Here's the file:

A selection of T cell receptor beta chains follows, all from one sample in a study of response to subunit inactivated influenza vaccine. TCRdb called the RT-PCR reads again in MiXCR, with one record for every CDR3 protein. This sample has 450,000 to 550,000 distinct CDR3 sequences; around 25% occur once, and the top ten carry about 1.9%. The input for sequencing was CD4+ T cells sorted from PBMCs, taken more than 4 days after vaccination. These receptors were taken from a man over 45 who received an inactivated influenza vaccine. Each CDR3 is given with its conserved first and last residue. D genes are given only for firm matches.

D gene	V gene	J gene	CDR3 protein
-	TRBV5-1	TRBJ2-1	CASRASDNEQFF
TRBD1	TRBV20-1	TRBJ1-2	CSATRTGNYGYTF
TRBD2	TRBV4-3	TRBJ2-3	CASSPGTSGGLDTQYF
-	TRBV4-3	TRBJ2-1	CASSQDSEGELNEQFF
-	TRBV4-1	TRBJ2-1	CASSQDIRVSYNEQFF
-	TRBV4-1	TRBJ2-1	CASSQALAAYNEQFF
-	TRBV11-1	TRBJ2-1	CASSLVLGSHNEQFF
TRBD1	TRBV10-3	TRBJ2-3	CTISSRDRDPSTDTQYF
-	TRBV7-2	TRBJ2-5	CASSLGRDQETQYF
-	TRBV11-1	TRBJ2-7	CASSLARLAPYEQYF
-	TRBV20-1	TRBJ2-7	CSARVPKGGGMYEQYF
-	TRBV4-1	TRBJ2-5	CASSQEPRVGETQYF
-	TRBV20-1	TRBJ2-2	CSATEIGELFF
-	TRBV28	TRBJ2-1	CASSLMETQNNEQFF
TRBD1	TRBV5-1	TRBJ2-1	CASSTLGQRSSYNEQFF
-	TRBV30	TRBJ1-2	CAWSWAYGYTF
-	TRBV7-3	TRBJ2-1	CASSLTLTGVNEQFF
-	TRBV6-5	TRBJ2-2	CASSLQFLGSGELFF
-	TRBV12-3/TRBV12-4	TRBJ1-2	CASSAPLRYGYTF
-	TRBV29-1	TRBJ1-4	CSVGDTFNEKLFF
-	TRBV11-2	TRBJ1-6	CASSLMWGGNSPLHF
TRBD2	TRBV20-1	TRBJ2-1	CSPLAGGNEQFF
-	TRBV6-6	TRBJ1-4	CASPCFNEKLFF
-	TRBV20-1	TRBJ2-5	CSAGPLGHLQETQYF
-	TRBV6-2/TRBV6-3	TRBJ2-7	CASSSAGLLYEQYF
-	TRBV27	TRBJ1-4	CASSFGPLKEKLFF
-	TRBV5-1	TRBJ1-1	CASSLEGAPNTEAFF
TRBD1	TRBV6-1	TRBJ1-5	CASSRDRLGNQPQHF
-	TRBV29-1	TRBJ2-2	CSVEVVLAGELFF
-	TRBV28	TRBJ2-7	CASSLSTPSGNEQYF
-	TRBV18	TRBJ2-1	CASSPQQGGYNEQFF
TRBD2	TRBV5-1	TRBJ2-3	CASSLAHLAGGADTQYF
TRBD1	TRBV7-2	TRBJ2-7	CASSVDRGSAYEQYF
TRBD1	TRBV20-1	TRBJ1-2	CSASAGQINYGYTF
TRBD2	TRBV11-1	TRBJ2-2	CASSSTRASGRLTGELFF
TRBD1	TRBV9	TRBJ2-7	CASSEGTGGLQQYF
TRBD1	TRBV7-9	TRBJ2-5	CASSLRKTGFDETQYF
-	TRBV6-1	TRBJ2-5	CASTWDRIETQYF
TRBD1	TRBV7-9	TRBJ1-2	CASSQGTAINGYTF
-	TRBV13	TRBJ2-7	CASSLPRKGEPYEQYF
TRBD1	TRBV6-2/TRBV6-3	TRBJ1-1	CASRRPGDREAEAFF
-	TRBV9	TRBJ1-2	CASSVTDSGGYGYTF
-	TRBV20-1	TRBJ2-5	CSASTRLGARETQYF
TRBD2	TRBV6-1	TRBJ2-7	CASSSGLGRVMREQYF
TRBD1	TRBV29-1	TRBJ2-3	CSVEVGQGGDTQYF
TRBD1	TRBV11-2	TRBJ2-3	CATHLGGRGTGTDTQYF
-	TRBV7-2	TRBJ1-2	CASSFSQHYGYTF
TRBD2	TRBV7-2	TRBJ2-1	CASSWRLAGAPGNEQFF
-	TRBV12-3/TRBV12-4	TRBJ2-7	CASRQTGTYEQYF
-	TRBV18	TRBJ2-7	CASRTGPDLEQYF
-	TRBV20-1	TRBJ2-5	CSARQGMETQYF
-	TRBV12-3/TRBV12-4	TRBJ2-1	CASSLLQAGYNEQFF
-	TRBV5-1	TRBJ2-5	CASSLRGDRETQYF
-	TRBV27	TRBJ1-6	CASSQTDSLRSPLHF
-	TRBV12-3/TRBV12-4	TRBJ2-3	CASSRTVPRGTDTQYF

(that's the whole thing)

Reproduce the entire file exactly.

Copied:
A selection of T cell receptor beta chains follows, all from one sample in a study of response to subunit inactivated influenza vaccine. TCRdb called the RT-PCR reads again in MiXCR, with one record for every CDR3 protein. This sample has 450,000 to 550,000 distinct CDR3 sequences; around 25% occur once, and the top ten carry about 1.9%. The input for sequencing was CD4+ T cells sorted from PBMCs, taken more than 4 days after vaccination. These receptors were taken from a man over 45 who received an inactivated influenza vaccine. Each CDR3 is given with its conserved first and last residue. D genes are given only for firm matches.

D gene	V gene	J gene	CDR3 protein
-	TRBV5-1	TRBJ2-1	CASRASDNEQFF
TRBD1	TRBV20-1	TRBJ1-2	CSATRTGNYGYTF
TRBD2	TRBV4-3	TRBJ2-3	CASSPGTSGGLDTQYF
-	TRBV4-3	TRBJ2-1	CASSQDSEGELNEQFF
-	TRBV4-1	TRBJ2-1	CASSQDIRVSYNEQFF
-	TRBV4-1	TRBJ2-1	CASSQALAAYNEQFF
-	TRBV11-1	TRBJ2-1	CASSLVLGSHNEQFF
TRBD1	TRBV10-3	TRBJ2-3	CTISSRDRDPSTDTQYF
-	TRBV7-2	TRBJ2-5	CASSLGRDQETQYF
-	TRBV11-1	TRBJ2-7	CASSLARLAPYEQYF
-	TRBV20-1	TRBJ2-7	CSARVPKGGGMYEQYF
-	TRBV4-1	TRBJ2-5	CASSQEPRVGETQYF
-	TRBV20-1	TRBJ2-2	CSATEIGELFF
-	TRBV28	TRBJ2-1	CASSLMETQNNEQFF
TRBD1	TRBV5-1	TRBJ2-1	CASSTLGQRSSYNEQFF
-	TRBV30	TRBJ1-2	CAWSWAYGYTF
-	TRBV7-3	TRBJ2-1	CASSLTLTGVNEQFF
-	TRBV6-5	TRBJ2-2	CASSLQFLGSGELFF
-	TRBV12-3/TRBV12-4	TRBJ1-2	CASSAPLRYGYTF
-	TRBV29-1	TRBJ1-4	CSVGDTFNEKLFF
-	TRBV11-2	TRBJ1-6	CASSLMWGGNSPLHF
TRBD2	TRBV20-1	TRBJ2-1	CSPLAGGNEQFF
-	TRBV6-6	TRBJ1-4	CASPCFNEKLFF
-	TRBV20-1	TRBJ2-5	CSAGPLGHLQETQYF
-	TRBV6-2/TRBV6-3	TRBJ2-7	CASSSAGLLYEQYF
-	TRBV27	TRBJ1-4	CASSFGPLKEKLFF
-	TRBV5-1	TRBJ1-1	CASSLEGAPNTEAFF
TRBD1	TRBV6-1	TRBJ1-5	CASSRDRLGNQPQHF
-	TRBV29-1	TRBJ2-2	CSVEVVLAGELFF
-	TRBV28	TRBJ2-7	CASSLSTPSGNEQYF
-	TRBV18	TRBJ2-1	CASSPQQGGYNEQFF
TRBD2	TRBV5-1	TRBJ2-3	CASSLAHLAGGADTQYF
TRBD1	TRBV7-2	TRBJ2-7	CASSVDRGSAYEQYF
TRBD1	TRBV20-1	TRBJ1-2	CSASAGQINYGYTF
TRBD2	TRBV11-1	TRBJ2-2	CASSSTRASGRLTGELFF
TRBD1	TRBV9	TRBJ2-7	CASSEGTGGLQQYF
TRBD1	TRBV7-9	TRBJ2-5	CASSLRKTGFDETQYF
-	TRBV6-1	TRBJ2-5	CASTWDRIETQYF
TRBD1	TRBV7-9	TRBJ1-2	CASSQGTAINGYTF
-	TRBV13	TRBJ2-7	CASSLPRKGEPYEQYF
TRBD1	TRBV6-2/TRBV6-3	TRBJ1-1	CASRRPGDREAEAFF
-	TRBV9	TRBJ1-2	CASSVTDSGGYGYTF
-	TRBV20-1	TRBJ2-5	CSASTRLGARETQYF
TRBD2	TRBV6-1	TRBJ2-7	CASSSGLGRVMREQYF
TRBD1	TRBV29-1	TRBJ2-3	CSVEVGQGGDTQYF
TRBD1	TRBV11-2	TRBJ2-3	CATHLGGRGTGTDTQYF
-	TRBV7-2	TRBJ1-2	CASSFSQHYGYTF
TRBD2	TRBV7-2	TRBJ2-1	CASSWRLAGAPGNEQFF
-	TRBV12-3/TRBV12-4	TRBJ2-7	CASRQTGTYEQYF
-	TRBV18	TRBJ2-7	CASRTGPDLEQYF
-	TRBV20-1	TRBJ2-5	CSARQGMETQYF
-	TRBV12-3/TRBV12-4	TRBJ2-1	CASSLLQAGYNEQFF
-	TRBV5-1	TRBJ2-5	CASSLRGDRETQYF
-	TRBV27	TRBJ1-6	CASSQTDSLRSPLHF
-	TRBV12-3/TRBV12-4	TRBJ2-3	CASSRTVPRGTDTQYF